Summary: This Bible study on Luke reveals the power of the Christmas story

The First Christmas

Luke 2.1-20

Midweek Study

1. What is the passage about?: The gospel of Luke is unique in many ways but one of the most striking areas that this book adds to the message of scripture is the events of the birth narrative. This entire account is considered an Interchange because of the weaving of both stories together through the whole birth narrative. Luke begins the book with the account of John the Baptizer and then tells the account of Jesus. The book follows an Alpha Beta linguistic pattern (ABABAB) through the rest of the text. Luke begins the ministry account of the book with the ministry of John and then moves to Jesus’ ministry.

The basis for the whole book is founded in the births of these two individuals. The birth of Jesus is one of the pivotal points in human history and provides a pivotal point in all of scripture as God begins the final part of His divine plan for the salvation of the world. Jesus is the promise of God and the completion of God’s plan for salvation.

This whole passage occurs in three stages the birth, the message and the discovery. The birth includes the information given about the Roman census and the actual delivery of Jesus in Bethlehem.

2. Who are the main characters?: There are several Primary Characters in this text

1. Joseph and Mary: These parents of Jesus, the main characters of the text, are part of the primary census taken in the early part of the rule of Quirinius, who was a governor of the entire region of Syria, and this event was the cause of the trip from Nazareth to Bethlehem. Luke gives us the only account of this trip. The town of Bethlehem has been over crowded by the Roman census and has caused a shortage of places to stay. Thus, the cause for Mary and Joseph staying in the stables. God seems to impact the world in very different ways than what we might expect.

2. Shepherds: Luke is also unique with this narrative in his account of Jesus’ birth because no where else is there mention of shepherds being at the birth of Jesus. This brings up an important theme in Luke’s gospel with the elevation of those who seem to be less important in society. Shepherds were not outcasts ,like many mentioned in Luke’s account, but they were not considered great roles in Israelite society.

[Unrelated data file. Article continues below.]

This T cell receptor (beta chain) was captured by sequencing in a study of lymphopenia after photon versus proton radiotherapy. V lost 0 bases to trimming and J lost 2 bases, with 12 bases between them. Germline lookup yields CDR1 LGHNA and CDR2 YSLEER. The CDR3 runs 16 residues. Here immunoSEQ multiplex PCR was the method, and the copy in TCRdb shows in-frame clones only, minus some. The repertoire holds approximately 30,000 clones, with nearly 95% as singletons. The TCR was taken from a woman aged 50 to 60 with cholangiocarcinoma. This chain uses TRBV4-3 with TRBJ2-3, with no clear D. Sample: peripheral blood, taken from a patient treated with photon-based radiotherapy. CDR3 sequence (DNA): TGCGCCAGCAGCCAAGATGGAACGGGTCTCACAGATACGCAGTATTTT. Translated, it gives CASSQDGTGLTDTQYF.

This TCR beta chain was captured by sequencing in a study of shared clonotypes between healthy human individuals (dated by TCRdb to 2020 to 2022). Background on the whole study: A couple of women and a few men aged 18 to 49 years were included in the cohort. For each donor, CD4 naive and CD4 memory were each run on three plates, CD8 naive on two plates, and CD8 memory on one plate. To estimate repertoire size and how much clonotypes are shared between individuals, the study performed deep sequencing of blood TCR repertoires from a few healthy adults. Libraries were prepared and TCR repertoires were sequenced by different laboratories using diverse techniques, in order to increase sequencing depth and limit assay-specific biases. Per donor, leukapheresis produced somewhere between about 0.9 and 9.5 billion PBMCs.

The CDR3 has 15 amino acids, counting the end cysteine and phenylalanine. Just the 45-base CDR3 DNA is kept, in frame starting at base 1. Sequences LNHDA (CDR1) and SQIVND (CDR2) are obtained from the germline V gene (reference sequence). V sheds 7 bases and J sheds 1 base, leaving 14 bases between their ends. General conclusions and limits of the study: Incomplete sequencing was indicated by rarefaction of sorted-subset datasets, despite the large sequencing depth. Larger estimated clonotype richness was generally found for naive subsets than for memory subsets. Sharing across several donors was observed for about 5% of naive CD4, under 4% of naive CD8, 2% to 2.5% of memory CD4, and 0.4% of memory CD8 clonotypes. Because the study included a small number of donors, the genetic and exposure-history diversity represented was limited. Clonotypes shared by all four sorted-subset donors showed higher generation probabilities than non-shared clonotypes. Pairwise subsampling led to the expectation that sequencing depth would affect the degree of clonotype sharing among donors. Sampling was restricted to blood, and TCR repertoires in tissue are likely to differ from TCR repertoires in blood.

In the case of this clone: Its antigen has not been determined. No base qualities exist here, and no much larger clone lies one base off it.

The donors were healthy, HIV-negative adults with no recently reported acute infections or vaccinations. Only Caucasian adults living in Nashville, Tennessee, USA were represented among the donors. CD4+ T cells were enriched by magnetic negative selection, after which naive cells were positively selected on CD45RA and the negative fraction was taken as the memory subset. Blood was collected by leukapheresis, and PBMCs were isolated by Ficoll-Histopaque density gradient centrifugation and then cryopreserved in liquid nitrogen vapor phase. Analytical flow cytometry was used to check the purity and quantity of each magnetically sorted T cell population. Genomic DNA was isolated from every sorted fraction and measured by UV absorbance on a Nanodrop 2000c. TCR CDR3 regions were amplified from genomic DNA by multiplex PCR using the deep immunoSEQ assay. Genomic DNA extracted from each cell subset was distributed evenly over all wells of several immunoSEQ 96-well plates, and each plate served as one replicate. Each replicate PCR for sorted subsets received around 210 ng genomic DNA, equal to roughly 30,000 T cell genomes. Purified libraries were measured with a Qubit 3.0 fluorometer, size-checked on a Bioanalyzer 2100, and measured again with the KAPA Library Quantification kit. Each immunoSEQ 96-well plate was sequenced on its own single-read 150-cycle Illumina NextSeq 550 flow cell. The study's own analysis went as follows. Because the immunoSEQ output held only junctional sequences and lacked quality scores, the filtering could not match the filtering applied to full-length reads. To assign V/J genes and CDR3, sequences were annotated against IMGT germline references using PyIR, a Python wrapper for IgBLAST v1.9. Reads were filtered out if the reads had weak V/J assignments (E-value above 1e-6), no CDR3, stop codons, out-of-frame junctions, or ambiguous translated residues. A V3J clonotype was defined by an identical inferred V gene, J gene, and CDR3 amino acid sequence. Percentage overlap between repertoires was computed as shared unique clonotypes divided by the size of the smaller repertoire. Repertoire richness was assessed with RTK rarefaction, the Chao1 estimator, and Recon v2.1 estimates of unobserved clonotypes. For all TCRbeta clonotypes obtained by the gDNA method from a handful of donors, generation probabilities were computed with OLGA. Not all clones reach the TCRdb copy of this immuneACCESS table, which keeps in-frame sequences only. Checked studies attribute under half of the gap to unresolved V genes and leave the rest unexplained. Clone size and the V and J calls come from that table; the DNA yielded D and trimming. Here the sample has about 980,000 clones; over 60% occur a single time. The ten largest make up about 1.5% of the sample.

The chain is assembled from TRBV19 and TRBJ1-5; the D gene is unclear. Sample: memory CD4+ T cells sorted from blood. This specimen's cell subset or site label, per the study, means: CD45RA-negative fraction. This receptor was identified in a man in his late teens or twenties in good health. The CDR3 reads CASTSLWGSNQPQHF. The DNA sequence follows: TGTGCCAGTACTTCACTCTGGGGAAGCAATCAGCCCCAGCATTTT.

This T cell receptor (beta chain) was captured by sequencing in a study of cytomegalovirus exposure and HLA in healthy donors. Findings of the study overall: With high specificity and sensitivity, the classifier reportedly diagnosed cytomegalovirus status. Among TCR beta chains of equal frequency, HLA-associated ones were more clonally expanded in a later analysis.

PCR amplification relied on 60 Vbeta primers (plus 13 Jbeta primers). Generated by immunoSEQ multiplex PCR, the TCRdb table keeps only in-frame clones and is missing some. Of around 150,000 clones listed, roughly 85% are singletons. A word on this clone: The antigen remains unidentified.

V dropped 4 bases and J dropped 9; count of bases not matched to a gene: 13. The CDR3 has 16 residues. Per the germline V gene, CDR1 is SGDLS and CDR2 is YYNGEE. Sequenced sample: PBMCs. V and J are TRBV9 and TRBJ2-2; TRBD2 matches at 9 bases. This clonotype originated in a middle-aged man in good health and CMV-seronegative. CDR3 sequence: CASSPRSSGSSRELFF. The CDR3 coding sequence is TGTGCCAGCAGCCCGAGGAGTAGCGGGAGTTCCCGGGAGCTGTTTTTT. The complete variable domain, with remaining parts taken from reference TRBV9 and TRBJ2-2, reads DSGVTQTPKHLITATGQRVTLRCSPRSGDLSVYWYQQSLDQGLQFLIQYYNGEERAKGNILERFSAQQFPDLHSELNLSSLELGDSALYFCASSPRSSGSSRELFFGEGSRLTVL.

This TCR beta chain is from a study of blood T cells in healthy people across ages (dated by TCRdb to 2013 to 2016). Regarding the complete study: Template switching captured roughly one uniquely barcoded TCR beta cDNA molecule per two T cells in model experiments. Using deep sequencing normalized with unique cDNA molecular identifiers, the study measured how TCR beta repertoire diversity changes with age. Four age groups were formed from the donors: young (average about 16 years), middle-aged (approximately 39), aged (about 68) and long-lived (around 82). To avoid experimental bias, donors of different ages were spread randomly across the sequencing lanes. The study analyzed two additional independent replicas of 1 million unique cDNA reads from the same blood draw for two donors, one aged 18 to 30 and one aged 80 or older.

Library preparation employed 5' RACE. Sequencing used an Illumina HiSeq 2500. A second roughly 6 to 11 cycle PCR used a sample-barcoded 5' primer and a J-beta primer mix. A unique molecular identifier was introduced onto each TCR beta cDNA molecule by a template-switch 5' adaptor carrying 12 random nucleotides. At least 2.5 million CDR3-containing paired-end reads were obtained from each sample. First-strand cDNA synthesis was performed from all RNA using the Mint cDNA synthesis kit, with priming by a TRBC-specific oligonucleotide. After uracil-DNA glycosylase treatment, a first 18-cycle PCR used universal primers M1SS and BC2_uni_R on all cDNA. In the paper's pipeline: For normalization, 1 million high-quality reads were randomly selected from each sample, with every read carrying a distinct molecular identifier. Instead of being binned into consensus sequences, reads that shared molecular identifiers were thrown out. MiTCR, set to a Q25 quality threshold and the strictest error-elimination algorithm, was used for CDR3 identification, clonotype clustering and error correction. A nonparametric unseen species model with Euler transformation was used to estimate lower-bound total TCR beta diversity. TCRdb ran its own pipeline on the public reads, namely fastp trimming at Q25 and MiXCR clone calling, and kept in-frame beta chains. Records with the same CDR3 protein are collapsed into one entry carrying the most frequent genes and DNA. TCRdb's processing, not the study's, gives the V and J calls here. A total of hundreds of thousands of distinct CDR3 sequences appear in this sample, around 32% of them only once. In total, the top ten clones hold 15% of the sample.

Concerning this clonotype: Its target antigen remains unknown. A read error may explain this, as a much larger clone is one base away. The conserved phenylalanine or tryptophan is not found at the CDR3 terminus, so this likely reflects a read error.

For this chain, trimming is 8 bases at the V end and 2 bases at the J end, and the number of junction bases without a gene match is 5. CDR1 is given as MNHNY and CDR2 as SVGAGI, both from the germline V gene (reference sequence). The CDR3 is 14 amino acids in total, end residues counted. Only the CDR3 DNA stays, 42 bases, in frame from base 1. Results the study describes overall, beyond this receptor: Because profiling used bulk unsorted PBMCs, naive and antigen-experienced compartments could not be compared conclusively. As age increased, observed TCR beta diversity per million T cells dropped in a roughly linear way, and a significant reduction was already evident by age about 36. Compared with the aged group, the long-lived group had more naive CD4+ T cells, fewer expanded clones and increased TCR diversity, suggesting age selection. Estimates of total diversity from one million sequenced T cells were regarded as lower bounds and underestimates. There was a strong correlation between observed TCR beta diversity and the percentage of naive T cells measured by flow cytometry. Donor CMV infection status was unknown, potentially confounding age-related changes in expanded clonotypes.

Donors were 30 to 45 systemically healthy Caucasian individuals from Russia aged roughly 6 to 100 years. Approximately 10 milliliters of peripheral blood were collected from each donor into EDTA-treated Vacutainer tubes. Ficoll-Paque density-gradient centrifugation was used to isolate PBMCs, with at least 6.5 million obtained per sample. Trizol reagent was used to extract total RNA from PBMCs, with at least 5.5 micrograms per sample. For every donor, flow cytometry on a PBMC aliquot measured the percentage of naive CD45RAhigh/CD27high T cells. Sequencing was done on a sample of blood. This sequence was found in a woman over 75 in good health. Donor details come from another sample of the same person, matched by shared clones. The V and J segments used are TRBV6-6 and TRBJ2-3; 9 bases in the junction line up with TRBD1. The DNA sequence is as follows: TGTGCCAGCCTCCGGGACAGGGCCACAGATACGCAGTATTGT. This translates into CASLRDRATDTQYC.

There is also a theological reason for the presence of the shepherds. The presence of the shepherd brings forth the image of David as the shepherd king of Israel and the location of Bethlehem, the birthplace of David, adds weight to this symbolic message. The theological ramifications are incredible when the full story is revealed and Jesus’ own role as the Good shepherd is brought into focus.

3. Angels: Luke again records a heavenly presence by the angelic host and this is the third time angels have brought the message of God to earth in this section of the book. Three is a number of great significance in the Bible because it brings forth a general representation of God, the Trinity. Three is generally referred to as the number of God. It is interesting that there were three separate visits by the angels to deliver the message of birth and this clearly represents action of God on behalf of the people.

The message of the angels has been the same through this section, proclaiming the coming births, and now they proclaim the arrival of Jesus. This message is somewhat different because the role and power of the baby is pronounced to the shepherds. Three key words are used savior, Christ and Lord. All three words represent the power, person and position of Jesus.

At this point it is important to mention some of the Greek terms represented in this passage. Christos - Christ: Based on the Hebrew Meshiach meaning Messiah. Soter - Savior: Meaning one who will save or is saving. Lord - Kurios: Based on the Hebrew Adonai which was used to replace Yahweh in OT.

3. When does this event take place?: This account takes place during the rule of Caesar Augustus and a primary act of a census going on in the land of Israel. Caesar Augustus was one of the first and most likely the greatest of all Roman Emperor. Augustus was extremely wealthy and used much of his wealth to shape and direct the Roman Empire.

Quirinius was a governor over Syria during two separate terms, 6-4 B.C. and 6-9 A.D., and each term had a census ordered from the Roman government. This is the first of two census reports. So this is set in the time range of 6-4 B.C. and is most likely closer to 4 B.C.

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